Simultaneously, Victor failing to take responsibility for his own creation leads the creature down a path of destruction that manufactures his status as a societal outcast. The creature's dissolution from society, his search for someone to share his life with, the familiarity with intense anguish, his thirst for retribution, each of these traits coincide with Victor as he is depicted throughout the novel. Victor unknowingly induces his own undoing through his rejection of the creature. Shelley foreshadows his downfall by stating that “the monster still protested his innate goodness, blaming Victor’s rejection and man’s unkindness as the source of his evil” (Shelley 62) The creature essentially places Victor at fault for the creature becoming an outcast of society, by expressing this Shelley constructs a very austere portrayal of man’s contact with outsiders.
And for said knowledge and glory, Victor goes above and beyond for it; even resorting to grave robbing to create, 'the glorious creature'. He becomes obsessed, moody and temperamental; distancing himself from family and friends and seeking the beauty of nature. The creature, on the other hand 'grew up', so to speak, alone and abandoned. There was nothing but hate and horror for the creature. The monster was abandoned by his mother, Victor because of fear and revulsion.
Frankenstein is educated by alchemy teachers who encourages him for this obsession to science. His determination to know the secret of life results in terrible events. Mary convinces us that ignorance is a bliss in this case . Obviously, it is concluded by Victor Frankenstein as he advised Walton to avoid ambition in pursuit of scientific discovery . Man thinks he can challenge his creator by undertaking this responsibility.
Right after the creation of the creature Victor immediately regretted the decision to make the life as he looked into its eyes. Victor speaks with regret when he says, “I had deserved it with ardour that far exceeded moderation; but now that I had finished, the beauty of the dream vanished, and breathless horror and disgust filled my heart” (Ch. 5). This is a successful decree. He expected to make life so gravely that it transformed into an obsession for him and he would go to any incredible to accomplish his authoritative target. In the wake of being lost in his dream of making a life for such a long time, one can without a lot of an extent see what it looked like for him to go to the affirmation he had made an animal.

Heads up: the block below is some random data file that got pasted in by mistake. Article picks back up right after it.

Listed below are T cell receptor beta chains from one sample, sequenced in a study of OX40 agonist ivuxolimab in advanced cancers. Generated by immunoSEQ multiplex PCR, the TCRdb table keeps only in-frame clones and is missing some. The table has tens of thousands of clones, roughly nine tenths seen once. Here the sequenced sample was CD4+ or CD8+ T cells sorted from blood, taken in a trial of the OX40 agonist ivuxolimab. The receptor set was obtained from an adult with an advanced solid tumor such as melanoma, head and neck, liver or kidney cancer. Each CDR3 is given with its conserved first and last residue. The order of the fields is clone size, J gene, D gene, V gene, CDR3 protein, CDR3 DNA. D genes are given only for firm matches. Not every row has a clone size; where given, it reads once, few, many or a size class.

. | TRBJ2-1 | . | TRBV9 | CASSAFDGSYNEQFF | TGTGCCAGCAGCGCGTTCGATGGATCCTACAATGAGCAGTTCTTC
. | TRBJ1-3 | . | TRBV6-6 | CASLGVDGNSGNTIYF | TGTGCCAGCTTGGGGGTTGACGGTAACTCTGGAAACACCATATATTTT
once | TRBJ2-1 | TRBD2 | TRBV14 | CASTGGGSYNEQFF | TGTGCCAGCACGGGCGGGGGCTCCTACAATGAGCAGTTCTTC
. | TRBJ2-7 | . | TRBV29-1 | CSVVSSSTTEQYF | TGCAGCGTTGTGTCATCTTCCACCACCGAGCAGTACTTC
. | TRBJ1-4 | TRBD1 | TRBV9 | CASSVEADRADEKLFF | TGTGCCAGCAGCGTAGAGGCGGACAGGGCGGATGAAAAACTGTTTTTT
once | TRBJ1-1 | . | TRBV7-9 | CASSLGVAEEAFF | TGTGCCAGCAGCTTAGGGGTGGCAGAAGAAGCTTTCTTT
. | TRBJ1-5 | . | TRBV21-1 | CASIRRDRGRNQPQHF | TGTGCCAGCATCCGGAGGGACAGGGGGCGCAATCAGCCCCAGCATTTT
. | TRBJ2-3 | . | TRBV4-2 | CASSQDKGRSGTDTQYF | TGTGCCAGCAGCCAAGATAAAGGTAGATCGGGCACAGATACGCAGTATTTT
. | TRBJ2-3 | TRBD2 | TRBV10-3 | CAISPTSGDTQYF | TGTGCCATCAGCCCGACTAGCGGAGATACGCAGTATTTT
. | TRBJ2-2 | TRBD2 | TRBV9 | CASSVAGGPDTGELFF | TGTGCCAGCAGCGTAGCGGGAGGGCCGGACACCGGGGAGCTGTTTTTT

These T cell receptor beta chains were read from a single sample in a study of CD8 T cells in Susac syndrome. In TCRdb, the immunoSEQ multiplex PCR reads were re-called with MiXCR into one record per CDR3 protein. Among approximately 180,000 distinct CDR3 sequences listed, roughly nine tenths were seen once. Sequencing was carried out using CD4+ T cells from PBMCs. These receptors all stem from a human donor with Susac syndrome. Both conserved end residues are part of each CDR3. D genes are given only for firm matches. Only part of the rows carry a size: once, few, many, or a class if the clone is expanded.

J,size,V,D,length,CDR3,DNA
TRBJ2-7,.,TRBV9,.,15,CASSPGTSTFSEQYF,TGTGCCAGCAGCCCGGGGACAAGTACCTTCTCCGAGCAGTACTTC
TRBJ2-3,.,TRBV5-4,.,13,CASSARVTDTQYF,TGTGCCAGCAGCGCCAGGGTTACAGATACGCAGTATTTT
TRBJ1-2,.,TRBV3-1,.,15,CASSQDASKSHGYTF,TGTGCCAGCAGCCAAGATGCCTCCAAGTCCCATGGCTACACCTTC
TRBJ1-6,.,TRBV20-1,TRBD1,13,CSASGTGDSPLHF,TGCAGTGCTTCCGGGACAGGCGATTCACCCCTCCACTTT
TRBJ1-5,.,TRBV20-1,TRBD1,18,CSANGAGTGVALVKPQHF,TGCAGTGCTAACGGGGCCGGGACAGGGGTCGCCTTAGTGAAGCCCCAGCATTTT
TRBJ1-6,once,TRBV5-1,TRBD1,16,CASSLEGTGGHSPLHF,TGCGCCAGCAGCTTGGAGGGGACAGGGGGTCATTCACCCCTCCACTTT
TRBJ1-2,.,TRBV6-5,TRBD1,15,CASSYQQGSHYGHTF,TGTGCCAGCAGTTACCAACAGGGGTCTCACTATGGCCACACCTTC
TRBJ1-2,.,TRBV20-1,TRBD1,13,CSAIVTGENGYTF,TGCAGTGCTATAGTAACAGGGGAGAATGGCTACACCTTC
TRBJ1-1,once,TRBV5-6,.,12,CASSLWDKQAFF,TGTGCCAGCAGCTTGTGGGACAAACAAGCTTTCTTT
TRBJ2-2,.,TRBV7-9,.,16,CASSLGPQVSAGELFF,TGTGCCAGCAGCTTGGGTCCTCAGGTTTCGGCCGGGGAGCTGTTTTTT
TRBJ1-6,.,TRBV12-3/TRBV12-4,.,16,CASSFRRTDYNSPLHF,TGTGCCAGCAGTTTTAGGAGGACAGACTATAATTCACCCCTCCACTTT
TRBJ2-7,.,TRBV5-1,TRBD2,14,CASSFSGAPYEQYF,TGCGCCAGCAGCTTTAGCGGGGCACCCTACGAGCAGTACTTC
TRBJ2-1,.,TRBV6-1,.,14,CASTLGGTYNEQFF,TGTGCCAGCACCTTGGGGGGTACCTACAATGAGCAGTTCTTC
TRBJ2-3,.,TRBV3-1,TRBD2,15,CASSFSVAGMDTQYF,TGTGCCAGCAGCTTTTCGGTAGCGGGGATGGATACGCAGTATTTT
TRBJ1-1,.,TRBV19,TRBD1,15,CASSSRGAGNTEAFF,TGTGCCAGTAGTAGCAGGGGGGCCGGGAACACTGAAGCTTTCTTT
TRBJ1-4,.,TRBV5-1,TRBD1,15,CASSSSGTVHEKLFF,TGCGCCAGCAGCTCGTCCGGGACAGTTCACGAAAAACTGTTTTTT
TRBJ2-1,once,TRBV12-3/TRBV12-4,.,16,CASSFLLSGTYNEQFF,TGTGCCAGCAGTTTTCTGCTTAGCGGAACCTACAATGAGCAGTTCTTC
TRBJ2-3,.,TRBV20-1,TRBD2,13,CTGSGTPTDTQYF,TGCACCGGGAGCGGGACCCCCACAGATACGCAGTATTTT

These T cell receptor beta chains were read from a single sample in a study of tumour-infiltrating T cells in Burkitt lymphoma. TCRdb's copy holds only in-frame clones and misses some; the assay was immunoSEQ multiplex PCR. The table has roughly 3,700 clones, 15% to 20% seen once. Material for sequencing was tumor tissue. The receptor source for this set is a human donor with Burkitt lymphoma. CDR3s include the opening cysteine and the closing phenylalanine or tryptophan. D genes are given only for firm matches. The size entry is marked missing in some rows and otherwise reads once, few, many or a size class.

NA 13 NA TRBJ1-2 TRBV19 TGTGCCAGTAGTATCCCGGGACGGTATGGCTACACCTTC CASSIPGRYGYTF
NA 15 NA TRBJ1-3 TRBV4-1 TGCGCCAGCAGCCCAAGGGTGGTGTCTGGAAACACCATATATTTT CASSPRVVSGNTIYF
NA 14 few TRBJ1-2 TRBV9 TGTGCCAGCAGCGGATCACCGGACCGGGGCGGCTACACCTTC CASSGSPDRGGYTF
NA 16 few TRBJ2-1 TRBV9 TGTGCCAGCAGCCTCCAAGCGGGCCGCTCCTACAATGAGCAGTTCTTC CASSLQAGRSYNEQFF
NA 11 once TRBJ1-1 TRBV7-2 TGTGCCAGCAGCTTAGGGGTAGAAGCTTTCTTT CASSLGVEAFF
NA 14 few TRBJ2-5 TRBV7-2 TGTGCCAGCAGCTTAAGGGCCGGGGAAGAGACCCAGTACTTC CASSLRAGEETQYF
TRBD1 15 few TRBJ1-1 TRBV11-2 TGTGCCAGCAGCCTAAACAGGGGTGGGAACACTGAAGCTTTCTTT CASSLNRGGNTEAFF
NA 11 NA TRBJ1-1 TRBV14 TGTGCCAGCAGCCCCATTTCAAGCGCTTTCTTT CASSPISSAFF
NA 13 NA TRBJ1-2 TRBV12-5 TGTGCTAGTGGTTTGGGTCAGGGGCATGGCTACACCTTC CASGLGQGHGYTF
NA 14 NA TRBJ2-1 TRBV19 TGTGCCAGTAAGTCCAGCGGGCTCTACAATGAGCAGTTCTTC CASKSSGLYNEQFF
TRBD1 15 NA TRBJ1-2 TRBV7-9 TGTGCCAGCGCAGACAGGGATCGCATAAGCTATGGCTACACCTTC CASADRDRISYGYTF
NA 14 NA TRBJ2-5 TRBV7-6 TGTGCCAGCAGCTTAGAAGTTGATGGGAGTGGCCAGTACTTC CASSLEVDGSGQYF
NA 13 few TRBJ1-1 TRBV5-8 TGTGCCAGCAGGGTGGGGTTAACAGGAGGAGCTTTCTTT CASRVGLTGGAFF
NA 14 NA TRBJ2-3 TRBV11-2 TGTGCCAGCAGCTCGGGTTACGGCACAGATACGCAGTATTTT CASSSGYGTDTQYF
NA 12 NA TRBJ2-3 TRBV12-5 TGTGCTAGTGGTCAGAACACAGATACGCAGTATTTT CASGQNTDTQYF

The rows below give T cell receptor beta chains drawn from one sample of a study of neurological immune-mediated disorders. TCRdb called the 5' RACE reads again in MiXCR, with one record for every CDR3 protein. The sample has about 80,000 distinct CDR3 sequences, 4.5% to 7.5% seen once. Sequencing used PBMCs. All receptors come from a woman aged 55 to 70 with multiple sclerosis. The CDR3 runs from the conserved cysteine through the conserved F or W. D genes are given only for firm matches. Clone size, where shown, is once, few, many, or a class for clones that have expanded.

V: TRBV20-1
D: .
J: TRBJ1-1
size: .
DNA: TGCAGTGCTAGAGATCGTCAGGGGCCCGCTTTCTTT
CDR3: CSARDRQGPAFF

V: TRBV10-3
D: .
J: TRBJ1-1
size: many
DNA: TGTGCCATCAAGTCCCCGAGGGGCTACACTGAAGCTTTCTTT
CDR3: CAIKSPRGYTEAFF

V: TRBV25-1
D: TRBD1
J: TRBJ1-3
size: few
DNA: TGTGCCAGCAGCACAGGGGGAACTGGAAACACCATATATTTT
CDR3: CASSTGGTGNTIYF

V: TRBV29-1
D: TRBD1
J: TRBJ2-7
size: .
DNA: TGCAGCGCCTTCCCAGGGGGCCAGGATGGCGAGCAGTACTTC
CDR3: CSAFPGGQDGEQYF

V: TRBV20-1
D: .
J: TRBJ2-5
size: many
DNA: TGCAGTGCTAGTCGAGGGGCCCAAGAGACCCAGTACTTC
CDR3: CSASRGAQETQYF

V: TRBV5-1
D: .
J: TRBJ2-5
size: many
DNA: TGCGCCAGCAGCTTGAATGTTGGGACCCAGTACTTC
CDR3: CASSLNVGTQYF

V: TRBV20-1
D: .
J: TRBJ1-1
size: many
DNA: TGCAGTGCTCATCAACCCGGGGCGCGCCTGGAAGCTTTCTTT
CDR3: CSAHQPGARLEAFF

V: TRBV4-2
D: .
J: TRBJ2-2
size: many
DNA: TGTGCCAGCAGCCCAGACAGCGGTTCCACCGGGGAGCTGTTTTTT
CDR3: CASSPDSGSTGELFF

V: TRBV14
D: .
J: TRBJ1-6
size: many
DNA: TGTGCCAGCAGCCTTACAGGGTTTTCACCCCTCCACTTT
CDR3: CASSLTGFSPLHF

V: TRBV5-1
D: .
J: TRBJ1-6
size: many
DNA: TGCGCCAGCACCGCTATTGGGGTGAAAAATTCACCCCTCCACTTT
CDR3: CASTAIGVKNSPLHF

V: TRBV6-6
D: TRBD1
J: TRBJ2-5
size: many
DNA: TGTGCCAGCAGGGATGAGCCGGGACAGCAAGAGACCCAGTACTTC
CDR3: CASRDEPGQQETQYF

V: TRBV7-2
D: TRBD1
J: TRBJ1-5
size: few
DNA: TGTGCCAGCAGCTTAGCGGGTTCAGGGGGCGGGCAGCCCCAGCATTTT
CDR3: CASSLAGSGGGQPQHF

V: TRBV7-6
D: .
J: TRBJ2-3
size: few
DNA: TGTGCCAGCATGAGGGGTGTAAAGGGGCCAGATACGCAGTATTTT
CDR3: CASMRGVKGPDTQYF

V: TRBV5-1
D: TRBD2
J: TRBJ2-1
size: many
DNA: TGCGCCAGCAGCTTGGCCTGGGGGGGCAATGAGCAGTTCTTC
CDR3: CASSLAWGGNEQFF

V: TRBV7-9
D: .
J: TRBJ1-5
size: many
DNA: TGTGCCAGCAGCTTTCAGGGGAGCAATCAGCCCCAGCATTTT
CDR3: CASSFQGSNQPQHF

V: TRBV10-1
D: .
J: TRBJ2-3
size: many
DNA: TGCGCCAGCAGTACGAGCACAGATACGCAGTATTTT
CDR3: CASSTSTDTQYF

In Frankenstein, the reader spots the danger when Victor destroys the female monster where the monster proclaims “Slave, I before reasoned with you, but you have proved yourself unworthy of my condescension. Remember that I have power; you believe yourself miserable, but I can make you so wretched that the light of day will be hateful to you. You are my creator, but I am your master; -- obey!”(Shelley 157). The reader sees the obvious tension between Victor and the monster due to both of their lacks of responsibility for each other and themselves and can relate it to the United States and their global affairs with countries like North Korea where the countries leaders have resulted to name calling like “rocketman” and “mad man”(Stevens). Throughout Frankenstein the reader saw Shelley’s theme of the dangers in not taking responsibility like pain, death, the suffering of others, and now the reader finds out how one of the dangers is the risk of composing deadly
However, despite the fact that they have slight differences, when comparing their experiences and characterization, it is apparent that they are more similar than they are different. They are similar because, they both lived in isolation, were abandoned, and lived like outcasts in the modern society. They both lived in isolation because other people thought that they were different. For instance, Victor Frankenstein was left all alone at a tender age after the death of his mother, and he never got a feeling of having a family. In addition, Victor was obsessed with dead bodies and creating a being.
The creature comes to say of himself, “[he] was dependent on none and related to none… [his] person was hideous and [his] stature gigantic,” (Shelley 55). The creature wants most in life to be accepted as a human and have love; his goal however seems unattainable. As you can see, Frankenstein comes to say to the creature, “who long for the love and sympathy of man,” (Shelley 64), in response to the creature’s want for a companion due to his loneliness. The creature’s experiences have shaped his opinion of himself from being a kind creature, to now seeing himself as the monster he is treated like.